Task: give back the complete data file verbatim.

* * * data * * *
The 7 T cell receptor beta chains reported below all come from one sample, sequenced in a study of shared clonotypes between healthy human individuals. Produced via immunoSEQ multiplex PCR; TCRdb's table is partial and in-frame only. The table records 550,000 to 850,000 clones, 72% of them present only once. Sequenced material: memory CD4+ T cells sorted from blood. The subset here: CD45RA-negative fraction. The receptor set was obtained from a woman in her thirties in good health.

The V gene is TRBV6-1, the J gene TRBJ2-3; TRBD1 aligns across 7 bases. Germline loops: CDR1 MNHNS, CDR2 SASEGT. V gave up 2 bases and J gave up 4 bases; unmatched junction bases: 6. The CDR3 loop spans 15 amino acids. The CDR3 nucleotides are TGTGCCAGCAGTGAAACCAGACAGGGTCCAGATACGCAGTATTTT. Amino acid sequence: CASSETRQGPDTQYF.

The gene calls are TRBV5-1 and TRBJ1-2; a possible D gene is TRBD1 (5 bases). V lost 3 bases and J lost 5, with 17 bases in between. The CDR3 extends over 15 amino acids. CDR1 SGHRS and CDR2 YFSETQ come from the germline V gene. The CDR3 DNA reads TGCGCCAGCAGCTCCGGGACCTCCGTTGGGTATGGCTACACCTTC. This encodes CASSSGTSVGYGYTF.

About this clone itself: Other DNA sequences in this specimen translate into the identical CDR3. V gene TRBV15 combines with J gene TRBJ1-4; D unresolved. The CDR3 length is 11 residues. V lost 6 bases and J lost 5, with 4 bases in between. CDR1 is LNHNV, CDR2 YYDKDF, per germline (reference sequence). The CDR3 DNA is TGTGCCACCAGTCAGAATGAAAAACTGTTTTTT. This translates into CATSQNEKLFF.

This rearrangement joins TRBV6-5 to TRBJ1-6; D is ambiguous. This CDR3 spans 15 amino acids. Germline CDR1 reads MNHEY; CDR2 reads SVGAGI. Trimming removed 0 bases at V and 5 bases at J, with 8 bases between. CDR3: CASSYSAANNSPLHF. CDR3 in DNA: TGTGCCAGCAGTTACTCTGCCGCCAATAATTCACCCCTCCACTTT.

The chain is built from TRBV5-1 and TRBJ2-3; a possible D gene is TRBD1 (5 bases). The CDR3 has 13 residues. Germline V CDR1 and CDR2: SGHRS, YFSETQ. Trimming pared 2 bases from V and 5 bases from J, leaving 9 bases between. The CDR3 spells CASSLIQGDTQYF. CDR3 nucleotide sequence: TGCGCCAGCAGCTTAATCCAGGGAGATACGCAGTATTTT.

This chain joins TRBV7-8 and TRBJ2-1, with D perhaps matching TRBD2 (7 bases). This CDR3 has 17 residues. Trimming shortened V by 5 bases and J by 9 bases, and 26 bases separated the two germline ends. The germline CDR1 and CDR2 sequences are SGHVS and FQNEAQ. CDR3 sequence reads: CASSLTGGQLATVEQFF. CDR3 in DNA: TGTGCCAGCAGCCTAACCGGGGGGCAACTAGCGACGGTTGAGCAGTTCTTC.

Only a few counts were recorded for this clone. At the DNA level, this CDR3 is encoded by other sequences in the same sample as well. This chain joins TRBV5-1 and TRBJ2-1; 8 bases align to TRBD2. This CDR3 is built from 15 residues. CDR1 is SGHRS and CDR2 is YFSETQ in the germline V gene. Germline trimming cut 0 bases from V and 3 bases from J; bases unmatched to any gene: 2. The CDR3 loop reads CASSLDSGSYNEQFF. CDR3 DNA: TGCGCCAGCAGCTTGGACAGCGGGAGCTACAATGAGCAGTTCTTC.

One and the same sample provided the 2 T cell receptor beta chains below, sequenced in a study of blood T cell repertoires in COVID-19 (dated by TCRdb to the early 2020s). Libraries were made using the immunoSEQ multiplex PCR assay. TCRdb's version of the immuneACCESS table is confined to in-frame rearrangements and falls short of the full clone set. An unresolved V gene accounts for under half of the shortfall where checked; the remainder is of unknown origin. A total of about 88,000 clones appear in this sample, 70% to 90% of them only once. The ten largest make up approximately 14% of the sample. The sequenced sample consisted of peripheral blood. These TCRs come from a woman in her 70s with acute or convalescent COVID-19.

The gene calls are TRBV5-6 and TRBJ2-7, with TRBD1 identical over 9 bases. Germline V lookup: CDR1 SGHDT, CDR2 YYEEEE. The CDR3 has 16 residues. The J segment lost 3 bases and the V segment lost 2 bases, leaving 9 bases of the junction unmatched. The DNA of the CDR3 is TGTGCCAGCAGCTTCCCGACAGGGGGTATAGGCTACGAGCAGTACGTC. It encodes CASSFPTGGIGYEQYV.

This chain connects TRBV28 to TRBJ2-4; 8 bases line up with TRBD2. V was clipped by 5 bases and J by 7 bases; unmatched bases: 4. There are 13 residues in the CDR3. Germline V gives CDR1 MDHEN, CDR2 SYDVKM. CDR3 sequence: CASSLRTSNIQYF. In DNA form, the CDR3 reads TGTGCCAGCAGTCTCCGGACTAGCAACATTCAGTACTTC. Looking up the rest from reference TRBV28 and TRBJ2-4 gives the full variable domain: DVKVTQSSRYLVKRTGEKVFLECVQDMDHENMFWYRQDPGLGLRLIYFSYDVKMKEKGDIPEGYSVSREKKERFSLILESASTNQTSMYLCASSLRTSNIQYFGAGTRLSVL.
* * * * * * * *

The 7 T cell receptor beta chains reported below all come from one sample, sequenced in a study of shared clonotypes between healthy human individuals. Produced via immunoSEQ multiplex PCR; TCRdb's table is partial and in-frame only. The table records 550,000 to 850,000 clones, 72% of them present only once. Sequenced material: memory CD4+ T cells sorted from blood. The subset here: CD45RA-negative fraction. The receptor set was obtained from a woman in her thirties in good health.

The V gene is TRBV6-1, the J gene TRBJ2-3; TRBD1 aligns across 7 bases. Germline loops: CDR1 MNHNS, CDR2 SASEGT. V gave up 2 bases and J gave up 4 bases; unmatched junction bases: 6. The CDR3 loop spans 15 amino acids. The CDR3 nucleotides are TGTGCCAGCAGTGAAACCAGACAGGGTCCAGATACGCAGTATTTT. Amino acid sequence: CASSETRQGPDTQYF.

The gene calls are TRBV5-1 and TRBJ1-2; a possible D gene is TRBD1 (5 bases). V lost 3 bases and J lost 5, with 17 bases in between. The CDR3 extends over 15 amino acids. CDR1 SGHRS and CDR2 YFSETQ come from the germline V gene. The CDR3 DNA reads TGCGCCAGCAGCTCCGGGACCTCCGTTGGGTATGGCTACACCTTC. This encodes CASSSGTSVGYGYTF.

About this clone itself: Other DNA sequences in this specimen translate into the identical CDR3. V gene TRBV15 combines with J gene TRBJ1-4; D unresolved. The CDR3 length is 11 residues. V lost 6 bases and J lost 5, with 4 bases in between. CDR1 is LNHNV, CDR2 YYDKDF, per germline (reference sequence). The CDR3 DNA is TGTGCCACCAGTCAGAATGAAAAACTGTTTTTT. This translates into CATSQNEKLFF.

This rearrangement joins TRBV6-5 to TRBJ1-6; D is ambiguous. This CDR3 spans 15 amino acids. Germline CDR1 reads MNHEY; CDR2 reads SVGAGI. Trimming removed 0 bases at V and 5 bases at J, with 8 bases between. CDR3: CASSYSAANNSPLHF. CDR3 in DNA: TGTGCCAGCAGTTACTCTGCCGCCAATAATTCACCCCTCCACTTT.

The chain is built from TRBV5-1 and TRBJ2-3; a possible D gene is TRBD1 (5 bases). The CDR3 has 13 residues. Germline V CDR1 and CDR2: SGHRS, YFSETQ. Trimming pared 2 bases from V and 5 bases from J, leaving 9 bases between. The CDR3 spells CASSLIQGDTQYF. CDR3 nucleotide sequence: TGCGCCAGCAGCTTAATCCAGGGAGATACGCAGTATTTT.

This chain joins TRBV7-8 and TRBJ2-1, with D perhaps matching TRBD2 (7 bases). This CDR3 has 17 residues. Trimming shortened V by 5 bases and J by 9 bases, and 26 bases separated the two germline ends. The germline CDR1 and CDR2 sequences are SGHVS and FQNEAQ. CDR3 sequence reads: CASSLTGGQLATVEQFF. CDR3 in DNA: TGTGCCAGCAGCCTAACCGGGGGGCAACTAGCGACGGTTGAGCAGTTCTTC.

Only a few counts were recorded for this clone. At the DNA level, this CDR3 is encoded by other sequences in the same sample as well. This chain joins TRBV5-1 and TRBJ2-1; 8 bases align to TRBD2. This CDR3 is built from 15 residues. CDR1 is SGHRS and CDR2 is YFSETQ in the germline V gene. Germline trimming cut 0 bases from V and 3 bases from J; bases unmatched to any gene: 2. The CDR3 loop reads CASSLDSGSYNEQFF. CDR3 DNA: TGCGCCAGCAGCTTGGACAGCGGGAGCTACAATGAGCAGTTCTTC.

One and the same sample provided the 2 T cell receptor beta chains below, sequenced in a study of blood T cell repertoires in COVID-19 (dated by TCRdb to the early 2020s). Libraries were made using the immunoSEQ multiplex PCR assay. TCRdb's version of the immuneACCESS table is confined to in-frame rearrangements and falls short of the full clone set. An unresolved V gene accounts for under half of the shortfall where checked; the remainder is of unknown origin. A total of about 88,000 clones appear in this sample, 70% to 90% of them only once. The ten largest make up approximately 14% of the sample. The sequenced sample consisted of peripheral blood. These TCRs come from a woman in her 70s with acute or convalescent COVID-19.

The gene calls are TRBV5-6 and TRBJ2-7, with TRBD1 identical over 9 bases. Germline V lookup: CDR1 SGHDT, CDR2 YYEEEE. The CDR3 has 16 residues. The J segment lost 3 bases and the V segment lost 2 bases, leaving 9 bases of the junction unmatched. The DNA of the CDR3 is TGTGCCAGCAGCTTCCCGACAGGGGGTATAGGCTACGAGCAGTACGTC. It encodes CASSFPTGGIGYEQYV.

This chain connects TRBV28 to TRBJ2-4; 8 bases line up with TRBD2. V was clipped by 5 bases and J by 7 bases; unmatched bases: 4. There are 13 residues in the CDR3. Germline V gives CDR1 MDHEN, CDR2 SYDVKM. CDR3 sequence: CASSLRTSNIQYF. In DNA form, the CDR3 reads TGTGCCAGCAGTCTCCGGACTAGCAACATTCAGTACTTC. Looking up the rest from reference TRBV28 and TRBJ2-4 gives the full variable domain: DVKVTQSSRYLVKRTGEKVFLECVQDMDHENMFWYRQDPGLGLRLIYFSYDVKMKEKGDIPEGYSVSREKKERFSLILESASTNQTSMYLCASSLRTSNIQYFGAGTRLSVL.